With each of the 2,974 Genesis Curry Flow tokens priced at $333, the sold-out drop was worth just under $1 million. According to Under Armour, 100 percent of the net revenue—approximately 80 percent of the retail purchase price of each NFT sold—will go to organizations that support access to sport.
The NFT will give owners access to digital replicas of the blue Curry Flow 9 sneakers Curry wore last week when he became the NBA’s all-time leader in career three-pointers. Each virtual shoe can be worn in the pre-programmed ecosystems Gala Games, Decentraland and The Sandbox, “making it the first functional metaverse shoe,” Under Armour said. Rumble Kong League, an unreleased gaming title that bills itself as “the metaverse’s major sports league” and that last week raised $4.5 million in funding, has also indicated it will support an in-game Genesis Curry Flow wearable.
Under Armour created five unique versions of the Genesis Curry Flow NFT, each with a different animation, but all providing access to the same wearable shoes. The company released different numbers of each version, 1,389 of the most common and 30 of the least, effectively creating five different classes of rarity. Buyers only discovered which they had received after purchasing.
“Our future in this space looks bright, but we aren’t rushing it,” an Under Armour spokesperson said. “We’ll remain intentional in how we come into the community and will share more information when it’s available.”
So far, all of the tokens are selling on the secondary market well above the price set by Under Armour, with the most common of the five available for 0.24 ETH, or above $950, on the peer-to-peer NFT marketplace OpenSea. The rarest, meanwhile, can be bought for 9.9 ETH, or a little less than $40,000.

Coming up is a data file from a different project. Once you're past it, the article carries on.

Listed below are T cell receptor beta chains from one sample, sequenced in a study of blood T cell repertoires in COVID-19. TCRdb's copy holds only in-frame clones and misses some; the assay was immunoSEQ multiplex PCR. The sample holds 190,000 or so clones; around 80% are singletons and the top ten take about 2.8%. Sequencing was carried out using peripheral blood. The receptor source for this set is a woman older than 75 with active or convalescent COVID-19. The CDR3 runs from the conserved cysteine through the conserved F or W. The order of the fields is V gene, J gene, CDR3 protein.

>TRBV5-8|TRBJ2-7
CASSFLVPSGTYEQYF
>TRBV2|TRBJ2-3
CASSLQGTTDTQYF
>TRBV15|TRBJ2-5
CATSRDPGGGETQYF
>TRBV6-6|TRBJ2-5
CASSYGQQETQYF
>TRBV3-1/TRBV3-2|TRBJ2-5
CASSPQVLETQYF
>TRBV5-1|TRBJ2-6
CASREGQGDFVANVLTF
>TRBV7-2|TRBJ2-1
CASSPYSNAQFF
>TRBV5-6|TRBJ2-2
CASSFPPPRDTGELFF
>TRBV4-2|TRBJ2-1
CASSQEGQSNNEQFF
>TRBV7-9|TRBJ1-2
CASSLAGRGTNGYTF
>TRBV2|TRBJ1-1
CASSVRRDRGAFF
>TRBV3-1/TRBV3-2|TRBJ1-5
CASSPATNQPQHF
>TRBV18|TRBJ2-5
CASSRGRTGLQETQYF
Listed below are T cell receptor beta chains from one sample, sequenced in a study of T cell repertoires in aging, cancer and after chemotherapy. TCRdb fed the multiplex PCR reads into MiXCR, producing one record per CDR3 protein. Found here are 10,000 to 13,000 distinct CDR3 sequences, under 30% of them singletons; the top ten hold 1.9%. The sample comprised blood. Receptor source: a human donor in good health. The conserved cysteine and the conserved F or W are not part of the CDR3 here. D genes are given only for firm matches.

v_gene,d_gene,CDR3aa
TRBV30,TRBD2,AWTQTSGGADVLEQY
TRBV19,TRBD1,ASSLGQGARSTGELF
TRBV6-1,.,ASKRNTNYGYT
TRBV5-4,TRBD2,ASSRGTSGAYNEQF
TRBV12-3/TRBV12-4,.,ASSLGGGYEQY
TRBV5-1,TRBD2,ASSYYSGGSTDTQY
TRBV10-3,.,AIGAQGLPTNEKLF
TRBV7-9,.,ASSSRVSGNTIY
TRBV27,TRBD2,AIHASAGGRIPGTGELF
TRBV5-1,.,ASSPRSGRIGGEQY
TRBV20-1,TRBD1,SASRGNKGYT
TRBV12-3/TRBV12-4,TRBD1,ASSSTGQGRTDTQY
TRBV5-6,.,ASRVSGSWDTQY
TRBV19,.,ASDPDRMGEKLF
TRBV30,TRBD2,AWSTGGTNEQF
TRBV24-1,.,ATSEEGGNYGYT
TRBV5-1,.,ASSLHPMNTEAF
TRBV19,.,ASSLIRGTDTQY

Under Armour’s NFT efforts appear to be centered around the Curry Brand for now. Unlike Nike, which has filed new trademark filings to cover virtual apparel and footwear across seven of its most prominent marks, the Baltimore-based company has so far only filed one application related to virtual goods. Submitted on Dec. 10, the proposed trademark would cover Under Armour’s Curry Brand logo. Under goods and services, it lists “downloadable virtual goods, namely, computer programs featuring… apparel, footwear, headwear, sporting goods and accessories for use in online virtual worlds,” as well as retail and entertainment services related to virtual goods.”
The Genesis Curry Flow NFT drop comes as Under Armour’s competitors ramp up their own efforts to establish a foothold in the metaverse. Just last week, Adidas released its first collection of NFTs, with each token linked to future physical releases, as well as virtual wearables in The Sandbox. With each of the 29,620 identical NFTs sold for 0.2 ETH, the drop was worth somewhere around $23 million. At the same time, Adidas revealed it had acquired a “plot of virtual land” inside The Sandbox where it plans to host exclusive content and experiences.
Also last week, Nike announced it had bought the virtual-first art collective RTFKT for an undisclosed amount. Though the company hasn’t released any formal NFTs yet, it seems inevitable as the company has spent years filing patents that reference what Nike calls “CryptoKicks,” virtual collectibles backed by unique, non-fungible tokens. In some implementations, the patents note, these CryptoKicks could be imported into one or more other digital platforms, including as a skin on a video game character as Under Armour and Adidas are doing. Nike too has claimed a piece of real estate in the metaverse, in its case on the popular virtual platform Roblox.